One of the best articles I've read in a loooong time is in Elle's September issue, "Till Whenever Do Us Part," by Rachael Combe. I often feel like magazines are very unrealistic about love, marriage, divorce, etc. In this article, Combe is refreshingly realistic:
"Yes! I thought, f--- happy. The point of living isn't to be in a perpetual state of fairy-tale ecstasy; it's to find the meaning of life, the meaning of your life. And the point of marriage, I think, is to create meaning, with every happy and sad memory, every hardship overcome, every kind of act, every moment of acceptance, every triumph, every grandchild, pet, and friend you accumulate together. The point of staying married until you die is to have a witness to your whole life, to the meaning you built. In the end, you can look at your spouse and say: Somebody knew me--and I knew them. Which isn't to suggest you need to marry to have this kind of intimacy, but if you do marry and stay alive to that marriage, you will get that reward."
The writer explains how she's been accused of being puritanical with this view, but I think she hits the nail on the head when she says, "I think my belief system is more accepting of human nature. I'm not saying that all divorces are wrong, or that a marriage can't be so unrelentingly ugly that divorce isn't the right and righteous choice. I'm saying that much of what we accept as grounds for divorce is, in truth, forgivable. Isn't it more puritanical for there to be so many acts over which you could punish or abandon your spouse and so few for which you might forgive him? And isn't it more rigid to have a long list of things that can demolish you trust in or love for your partner?"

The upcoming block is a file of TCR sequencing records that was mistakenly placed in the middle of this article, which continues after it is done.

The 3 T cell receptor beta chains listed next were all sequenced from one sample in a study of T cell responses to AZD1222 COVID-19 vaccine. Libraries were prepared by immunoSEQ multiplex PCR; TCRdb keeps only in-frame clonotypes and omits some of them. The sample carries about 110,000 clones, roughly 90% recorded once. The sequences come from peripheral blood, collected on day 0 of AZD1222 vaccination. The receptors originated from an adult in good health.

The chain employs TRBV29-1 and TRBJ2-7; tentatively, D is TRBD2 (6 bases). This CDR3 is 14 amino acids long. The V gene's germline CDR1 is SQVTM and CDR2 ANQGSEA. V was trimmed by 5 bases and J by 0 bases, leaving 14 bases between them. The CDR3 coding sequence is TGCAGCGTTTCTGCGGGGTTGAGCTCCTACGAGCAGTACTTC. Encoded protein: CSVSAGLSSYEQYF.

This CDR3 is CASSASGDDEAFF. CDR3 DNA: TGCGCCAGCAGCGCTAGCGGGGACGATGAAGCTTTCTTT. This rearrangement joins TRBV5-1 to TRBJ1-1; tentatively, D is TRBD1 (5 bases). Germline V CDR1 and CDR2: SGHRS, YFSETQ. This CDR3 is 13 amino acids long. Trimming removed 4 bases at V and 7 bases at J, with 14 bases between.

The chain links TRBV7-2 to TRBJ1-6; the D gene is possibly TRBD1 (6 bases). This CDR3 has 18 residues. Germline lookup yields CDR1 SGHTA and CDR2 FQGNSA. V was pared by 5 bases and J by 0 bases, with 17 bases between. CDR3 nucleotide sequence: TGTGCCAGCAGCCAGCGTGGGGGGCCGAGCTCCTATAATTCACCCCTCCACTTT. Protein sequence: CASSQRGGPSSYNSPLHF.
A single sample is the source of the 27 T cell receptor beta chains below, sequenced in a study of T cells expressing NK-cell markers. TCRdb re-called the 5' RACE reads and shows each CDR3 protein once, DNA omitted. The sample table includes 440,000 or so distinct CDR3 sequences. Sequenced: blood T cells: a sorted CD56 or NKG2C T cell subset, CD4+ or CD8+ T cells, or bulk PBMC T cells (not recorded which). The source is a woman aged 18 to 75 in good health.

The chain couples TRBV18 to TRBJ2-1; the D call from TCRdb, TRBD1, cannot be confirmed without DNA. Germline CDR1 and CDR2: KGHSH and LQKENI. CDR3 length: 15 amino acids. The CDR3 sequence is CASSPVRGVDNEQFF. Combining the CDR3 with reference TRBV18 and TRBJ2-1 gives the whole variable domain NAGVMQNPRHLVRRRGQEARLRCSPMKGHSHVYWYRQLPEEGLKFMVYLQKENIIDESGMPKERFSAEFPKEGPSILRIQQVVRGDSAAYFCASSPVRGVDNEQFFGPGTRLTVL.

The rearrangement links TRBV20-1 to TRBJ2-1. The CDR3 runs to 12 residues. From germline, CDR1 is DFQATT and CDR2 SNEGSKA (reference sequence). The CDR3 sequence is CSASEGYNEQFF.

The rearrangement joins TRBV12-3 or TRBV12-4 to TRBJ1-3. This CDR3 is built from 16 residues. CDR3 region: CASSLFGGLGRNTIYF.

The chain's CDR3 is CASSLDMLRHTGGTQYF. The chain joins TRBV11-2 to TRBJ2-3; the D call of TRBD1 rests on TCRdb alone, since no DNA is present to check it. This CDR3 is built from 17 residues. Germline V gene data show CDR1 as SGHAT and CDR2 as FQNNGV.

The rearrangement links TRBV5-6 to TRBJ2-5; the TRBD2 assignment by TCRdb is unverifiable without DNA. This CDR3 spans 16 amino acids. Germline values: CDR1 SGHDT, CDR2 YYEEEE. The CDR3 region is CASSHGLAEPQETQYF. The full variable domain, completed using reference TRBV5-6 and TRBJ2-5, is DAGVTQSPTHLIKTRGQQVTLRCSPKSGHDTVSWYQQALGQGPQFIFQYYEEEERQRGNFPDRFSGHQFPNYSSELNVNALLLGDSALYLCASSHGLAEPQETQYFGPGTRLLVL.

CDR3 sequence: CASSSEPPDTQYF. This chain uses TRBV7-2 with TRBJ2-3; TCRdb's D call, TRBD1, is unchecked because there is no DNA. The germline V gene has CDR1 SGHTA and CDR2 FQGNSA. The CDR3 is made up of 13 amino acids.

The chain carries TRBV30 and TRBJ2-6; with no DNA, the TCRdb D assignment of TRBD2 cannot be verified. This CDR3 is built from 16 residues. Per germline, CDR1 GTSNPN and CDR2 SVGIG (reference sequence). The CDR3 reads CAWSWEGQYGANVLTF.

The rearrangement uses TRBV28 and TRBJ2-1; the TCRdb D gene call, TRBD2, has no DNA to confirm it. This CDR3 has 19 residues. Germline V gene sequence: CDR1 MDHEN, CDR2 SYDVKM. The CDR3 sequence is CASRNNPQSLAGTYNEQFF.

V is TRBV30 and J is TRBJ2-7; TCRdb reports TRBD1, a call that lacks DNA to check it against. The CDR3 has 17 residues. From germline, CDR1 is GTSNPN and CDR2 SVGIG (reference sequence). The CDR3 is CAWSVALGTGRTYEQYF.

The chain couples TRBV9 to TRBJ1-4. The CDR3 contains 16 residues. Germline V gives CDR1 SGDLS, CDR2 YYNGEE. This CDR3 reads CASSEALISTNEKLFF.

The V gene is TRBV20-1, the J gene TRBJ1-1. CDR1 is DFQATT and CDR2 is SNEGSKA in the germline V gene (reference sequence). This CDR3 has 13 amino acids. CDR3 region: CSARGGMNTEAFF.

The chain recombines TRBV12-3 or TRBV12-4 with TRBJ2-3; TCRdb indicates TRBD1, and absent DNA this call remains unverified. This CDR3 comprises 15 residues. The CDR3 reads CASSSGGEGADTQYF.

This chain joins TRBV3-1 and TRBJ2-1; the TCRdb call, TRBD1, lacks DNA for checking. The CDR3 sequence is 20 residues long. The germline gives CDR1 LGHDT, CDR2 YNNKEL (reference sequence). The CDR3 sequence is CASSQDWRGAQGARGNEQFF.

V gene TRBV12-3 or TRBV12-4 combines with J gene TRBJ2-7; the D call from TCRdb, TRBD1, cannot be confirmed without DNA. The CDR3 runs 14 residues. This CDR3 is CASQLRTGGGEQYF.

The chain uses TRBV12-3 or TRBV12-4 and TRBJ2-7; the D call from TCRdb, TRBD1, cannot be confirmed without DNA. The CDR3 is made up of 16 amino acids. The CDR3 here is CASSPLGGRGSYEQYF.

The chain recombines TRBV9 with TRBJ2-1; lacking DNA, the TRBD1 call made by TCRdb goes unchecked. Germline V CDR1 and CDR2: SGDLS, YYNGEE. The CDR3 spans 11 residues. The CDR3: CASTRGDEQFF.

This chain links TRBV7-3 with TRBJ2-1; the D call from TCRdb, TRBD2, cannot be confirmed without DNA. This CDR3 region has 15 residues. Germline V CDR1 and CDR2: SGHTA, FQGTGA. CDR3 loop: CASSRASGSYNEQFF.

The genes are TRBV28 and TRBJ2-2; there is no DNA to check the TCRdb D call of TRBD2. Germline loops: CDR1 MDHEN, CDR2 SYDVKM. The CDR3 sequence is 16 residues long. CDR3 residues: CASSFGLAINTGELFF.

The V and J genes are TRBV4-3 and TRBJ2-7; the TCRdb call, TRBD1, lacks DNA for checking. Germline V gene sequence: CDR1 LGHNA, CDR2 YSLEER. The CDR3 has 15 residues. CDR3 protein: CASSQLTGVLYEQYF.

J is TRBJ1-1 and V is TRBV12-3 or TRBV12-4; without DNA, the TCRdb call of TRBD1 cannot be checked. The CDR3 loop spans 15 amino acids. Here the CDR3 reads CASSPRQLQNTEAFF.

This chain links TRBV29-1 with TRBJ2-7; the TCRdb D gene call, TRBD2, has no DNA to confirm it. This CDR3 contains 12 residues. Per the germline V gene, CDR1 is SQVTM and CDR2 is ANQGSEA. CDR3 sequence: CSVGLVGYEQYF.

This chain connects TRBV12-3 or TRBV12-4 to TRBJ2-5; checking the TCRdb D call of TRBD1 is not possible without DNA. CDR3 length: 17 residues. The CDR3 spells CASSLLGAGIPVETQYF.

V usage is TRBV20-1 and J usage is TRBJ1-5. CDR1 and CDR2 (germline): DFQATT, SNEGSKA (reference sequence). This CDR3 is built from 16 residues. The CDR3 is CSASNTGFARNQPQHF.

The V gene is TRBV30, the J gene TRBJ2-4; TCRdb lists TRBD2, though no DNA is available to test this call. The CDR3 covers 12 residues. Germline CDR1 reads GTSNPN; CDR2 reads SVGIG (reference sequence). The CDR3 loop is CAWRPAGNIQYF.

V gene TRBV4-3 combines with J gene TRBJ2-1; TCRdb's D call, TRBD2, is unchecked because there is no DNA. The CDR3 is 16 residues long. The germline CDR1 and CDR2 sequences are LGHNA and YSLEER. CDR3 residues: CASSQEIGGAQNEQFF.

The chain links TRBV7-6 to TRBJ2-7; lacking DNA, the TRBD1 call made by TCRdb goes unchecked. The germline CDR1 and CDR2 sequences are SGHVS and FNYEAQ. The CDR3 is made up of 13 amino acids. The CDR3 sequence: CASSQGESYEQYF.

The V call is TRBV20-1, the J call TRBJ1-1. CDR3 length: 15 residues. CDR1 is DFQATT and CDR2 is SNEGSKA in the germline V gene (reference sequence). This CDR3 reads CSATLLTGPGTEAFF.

She sweetly concludes the article with an image of her grandfather at her grandmother's side as her grandmother passed away. Their marriage wasn't easy, and her grandmother didn't necessarily experience love at first sight with her husband. But what comfort, what beauty it is to know that she had love at last sight.
I'm not married, but for some reason this article resonated with me. This author didn't write what is socially expected. I look forward to reading more of her work.